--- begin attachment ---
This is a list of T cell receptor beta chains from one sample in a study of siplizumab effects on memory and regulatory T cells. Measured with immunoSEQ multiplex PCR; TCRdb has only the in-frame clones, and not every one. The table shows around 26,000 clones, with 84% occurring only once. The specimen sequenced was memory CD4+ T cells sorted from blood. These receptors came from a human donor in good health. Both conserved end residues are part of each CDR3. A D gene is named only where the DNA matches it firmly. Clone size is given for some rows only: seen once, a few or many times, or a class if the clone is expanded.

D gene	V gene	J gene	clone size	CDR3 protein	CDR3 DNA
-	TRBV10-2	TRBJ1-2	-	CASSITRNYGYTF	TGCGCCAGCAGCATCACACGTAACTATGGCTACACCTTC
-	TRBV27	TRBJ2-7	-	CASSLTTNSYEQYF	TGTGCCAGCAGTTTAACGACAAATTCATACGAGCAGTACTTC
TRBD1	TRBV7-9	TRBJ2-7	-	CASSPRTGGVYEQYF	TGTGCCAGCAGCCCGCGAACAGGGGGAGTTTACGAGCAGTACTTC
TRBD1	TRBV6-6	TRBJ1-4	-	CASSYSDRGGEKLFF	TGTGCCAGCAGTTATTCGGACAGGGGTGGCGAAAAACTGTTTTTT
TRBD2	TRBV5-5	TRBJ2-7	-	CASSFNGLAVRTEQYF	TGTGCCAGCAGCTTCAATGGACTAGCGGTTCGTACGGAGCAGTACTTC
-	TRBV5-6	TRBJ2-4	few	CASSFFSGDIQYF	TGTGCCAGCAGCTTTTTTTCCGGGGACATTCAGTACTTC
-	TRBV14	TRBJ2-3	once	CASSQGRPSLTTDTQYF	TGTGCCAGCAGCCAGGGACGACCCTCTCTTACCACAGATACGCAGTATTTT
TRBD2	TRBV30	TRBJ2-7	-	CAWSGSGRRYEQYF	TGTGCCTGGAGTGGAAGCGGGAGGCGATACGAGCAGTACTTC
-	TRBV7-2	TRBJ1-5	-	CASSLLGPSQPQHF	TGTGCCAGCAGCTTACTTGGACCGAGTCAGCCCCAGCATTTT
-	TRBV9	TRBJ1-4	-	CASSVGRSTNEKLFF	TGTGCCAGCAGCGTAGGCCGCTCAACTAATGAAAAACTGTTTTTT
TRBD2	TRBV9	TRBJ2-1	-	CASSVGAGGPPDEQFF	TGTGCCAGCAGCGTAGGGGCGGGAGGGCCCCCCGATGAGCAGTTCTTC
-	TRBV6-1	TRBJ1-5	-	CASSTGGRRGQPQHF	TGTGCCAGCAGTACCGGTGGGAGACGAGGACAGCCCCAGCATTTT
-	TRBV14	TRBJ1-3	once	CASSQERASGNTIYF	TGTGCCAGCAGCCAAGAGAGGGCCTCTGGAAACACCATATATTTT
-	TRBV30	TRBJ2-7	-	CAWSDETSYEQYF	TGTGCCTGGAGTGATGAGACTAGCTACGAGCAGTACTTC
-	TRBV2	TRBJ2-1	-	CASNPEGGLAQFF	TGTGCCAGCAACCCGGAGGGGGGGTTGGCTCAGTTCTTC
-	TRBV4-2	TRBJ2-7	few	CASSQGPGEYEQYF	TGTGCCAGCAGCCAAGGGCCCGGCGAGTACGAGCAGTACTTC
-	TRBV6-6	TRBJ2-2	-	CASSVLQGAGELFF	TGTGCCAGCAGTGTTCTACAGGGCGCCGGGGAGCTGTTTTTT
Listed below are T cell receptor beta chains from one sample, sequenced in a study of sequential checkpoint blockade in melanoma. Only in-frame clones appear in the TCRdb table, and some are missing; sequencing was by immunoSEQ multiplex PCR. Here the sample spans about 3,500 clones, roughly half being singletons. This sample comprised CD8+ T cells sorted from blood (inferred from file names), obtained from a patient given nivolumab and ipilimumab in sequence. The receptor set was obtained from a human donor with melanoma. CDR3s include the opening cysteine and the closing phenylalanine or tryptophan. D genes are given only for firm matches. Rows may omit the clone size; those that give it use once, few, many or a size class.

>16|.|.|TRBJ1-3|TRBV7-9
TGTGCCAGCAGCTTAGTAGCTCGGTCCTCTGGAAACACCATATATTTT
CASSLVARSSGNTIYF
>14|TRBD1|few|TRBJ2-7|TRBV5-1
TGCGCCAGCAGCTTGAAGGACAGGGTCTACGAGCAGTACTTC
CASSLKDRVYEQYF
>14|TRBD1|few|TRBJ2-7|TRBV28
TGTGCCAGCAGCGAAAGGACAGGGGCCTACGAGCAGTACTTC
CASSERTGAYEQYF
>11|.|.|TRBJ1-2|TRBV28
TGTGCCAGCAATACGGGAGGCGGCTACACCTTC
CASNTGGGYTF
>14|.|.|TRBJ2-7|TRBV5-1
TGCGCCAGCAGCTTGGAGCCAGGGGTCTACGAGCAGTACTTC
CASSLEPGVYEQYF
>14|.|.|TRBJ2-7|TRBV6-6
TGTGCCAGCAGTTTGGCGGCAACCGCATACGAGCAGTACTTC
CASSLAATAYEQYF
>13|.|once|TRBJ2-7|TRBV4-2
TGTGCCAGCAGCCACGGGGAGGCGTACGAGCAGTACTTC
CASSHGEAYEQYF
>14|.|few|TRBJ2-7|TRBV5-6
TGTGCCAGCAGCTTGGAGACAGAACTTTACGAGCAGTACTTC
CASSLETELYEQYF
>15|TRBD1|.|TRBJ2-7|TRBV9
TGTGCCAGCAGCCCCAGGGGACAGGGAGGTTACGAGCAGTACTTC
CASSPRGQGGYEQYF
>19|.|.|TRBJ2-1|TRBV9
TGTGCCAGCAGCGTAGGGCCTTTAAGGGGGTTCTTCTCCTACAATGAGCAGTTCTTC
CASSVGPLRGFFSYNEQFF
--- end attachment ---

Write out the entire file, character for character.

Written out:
This is a list of T cell receptor beta chains from one sample in a study of siplizumab effects on memory and regulatory T cells. Measured with immunoSEQ multiplex PCR; TCRdb has only the in-frame clones, and not every one. The table shows around 26,000 clones, with 84% occurring only once. The specimen sequenced was memory CD4+ T cells sorted from blood. These receptors came from a human donor in good health. Both conserved end residues are part of each CDR3. A D gene is named only where the DNA matches it firmly. Clone size is given for some rows only: seen once, a few or many times, or a class if the clone is expanded.

D gene	V gene	J gene	clone size	CDR3 protein	CDR3 DNA
-	TRBV10-2	TRBJ1-2	-	CASSITRNYGYTF	TGCGCCAGCAGCATCACACGTAACTATGGCTACACCTTC
-	TRBV27	TRBJ2-7	-	CASSLTTNSYEQYF	TGTGCCAGCAGTTTAACGACAAATTCATACGAGCAGTACTTC
TRBD1	TRBV7-9	TRBJ2-7	-	CASSPRTGGVYEQYF	TGTGCCAGCAGCCCGCGAACAGGGGGAGTTTACGAGCAGTACTTC
TRBD1	TRBV6-6	TRBJ1-4	-	CASSYSDRGGEKLFF	TGTGCCAGCAGTTATTCGGACAGGGGTGGCGAAAAACTGTTTTTT
TRBD2	TRBV5-5	TRBJ2-7	-	CASSFNGLAVRTEQYF	TGTGCCAGCAGCTTCAATGGACTAGCGGTTCGTACGGAGCAGTACTTC
-	TRBV5-6	TRBJ2-4	few	CASSFFSGDIQYF	TGTGCCAGCAGCTTTTTTTCCGGGGACATTCAGTACTTC
-	TRBV14	TRBJ2-3	once	CASSQGRPSLTTDTQYF	TGTGCCAGCAGCCAGGGACGACCCTCTCTTACCACAGATACGCAGTATTTT
TRBD2	TRBV30	TRBJ2-7	-	CAWSGSGRRYEQYF	TGTGCCTGGAGTGGAAGCGGGAGGCGATACGAGCAGTACTTC
-	TRBV7-2	TRBJ1-5	-	CASSLLGPSQPQHF	TGTGCCAGCAGCTTACTTGGACCGAGTCAGCCCCAGCATTTT
-	TRBV9	TRBJ1-4	-	CASSVGRSTNEKLFF	TGTGCCAGCAGCGTAGGCCGCTCAACTAATGAAAAACTGTTTTTT
TRBD2	TRBV9	TRBJ2-1	-	CASSVGAGGPPDEQFF	TGTGCCAGCAGCGTAGGGGCGGGAGGGCCCCCCGATGAGCAGTTCTTC
-	TRBV6-1	TRBJ1-5	-	CASSTGGRRGQPQHF	TGTGCCAGCAGTACCGGTGGGAGACGAGGACAGCCCCAGCATTTT
-	TRBV14	TRBJ1-3	once	CASSQERASGNTIYF	TGTGCCAGCAGCCAAGAGAGGGCCTCTGGAAACACCATATATTTT
-	TRBV30	TRBJ2-7	-	CAWSDETSYEQYF	TGTGCCTGGAGTGATGAGACTAGCTACGAGCAGTACTTC
-	TRBV2	TRBJ2-1	-	CASNPEGGLAQFF	TGTGCCAGCAACCCGGAGGGGGGGTTGGCTCAGTTCTTC
-	TRBV4-2	TRBJ2-7	few	CASSQGPGEYEQYF	TGTGCCAGCAGCCAAGGGCCCGGCGAGTACGAGCAGTACTTC
-	TRBV6-6	TRBJ2-2	-	CASSVLQGAGELFF	TGTGCCAGCAGTGTTCTACAGGGCGCCGGGGAGCTGTTTTTT
Listed below are T cell receptor beta chains from one sample, sequenced in a study of sequential checkpoint blockade in melanoma. Only in-frame clones appear in the TCRdb table, and some are missing; sequencing was by immunoSEQ multiplex PCR. Here the sample spans about 3,500 clones, roughly half being singletons. This sample comprised CD8+ T cells sorted from blood (inferred from file names), obtained from a patient given nivolumab and ipilimumab in sequence. The receptor set was obtained from a human donor with melanoma. CDR3s include the opening cysteine and the closing phenylalanine or tryptophan. D genes are given only for firm matches. Rows may omit the clone size; those that give it use once, few, many or a size class.

>16|.|.|TRBJ1-3|TRBV7-9
TGTGCCAGCAGCTTAGTAGCTCGGTCCTCTGGAAACACCATATATTTT
CASSLVARSSGNTIYF
>14|TRBD1|few|TRBJ2-7|TRBV5-1
TGCGCCAGCAGCTTGAAGGACAGGGTCTACGAGCAGTACTTC
CASSLKDRVYEQYF
>14|TRBD1|few|TRBJ2-7|TRBV28
TGTGCCAGCAGCGAAAGGACAGGGGCCTACGAGCAGTACTTC
CASSERTGAYEQYF
>11|.|.|TRBJ1-2|TRBV28
TGTGCCAGCAATACGGGAGGCGGCTACACCTTC
CASNTGGGYTF
>14|.|.|TRBJ2-7|TRBV5-1
TGCGCCAGCAGCTTGGAGCCAGGGGTCTACGAGCAGTACTTC
CASSLEPGVYEQYF
>14|.|.|TRBJ2-7|TRBV6-6
TGTGCCAGCAGTTTGGCGGCAACCGCATACGAGCAGTACTTC
CASSLAATAYEQYF
>13|.|once|TRBJ2-7|TRBV4-2
TGTGCCAGCAGCCACGGGGAGGCGTACGAGCAGTACTTC
CASSHGEAYEQYF
>14|.|few|TRBJ2-7|TRBV5-6
TGTGCCAGCAGCTTGGAGACAGAACTTTACGAGCAGTACTTC
CASSLETELYEQYF
>15|TRBD1|.|TRBJ2-7|TRBV9
TGTGCCAGCAGCCCCAGGGGACAGGGAGGTTACGAGCAGTACTTC
CASSPRGQGGYEQYF
>19|.|.|TRBJ2-1|TRBV9
TGTGCCAGCAGCGTAGGGCCTTTAAGGGGGTTCTTCTCCTACAATGAGCAGTTCTTC
CASSVGPLRGFFSYNEQFF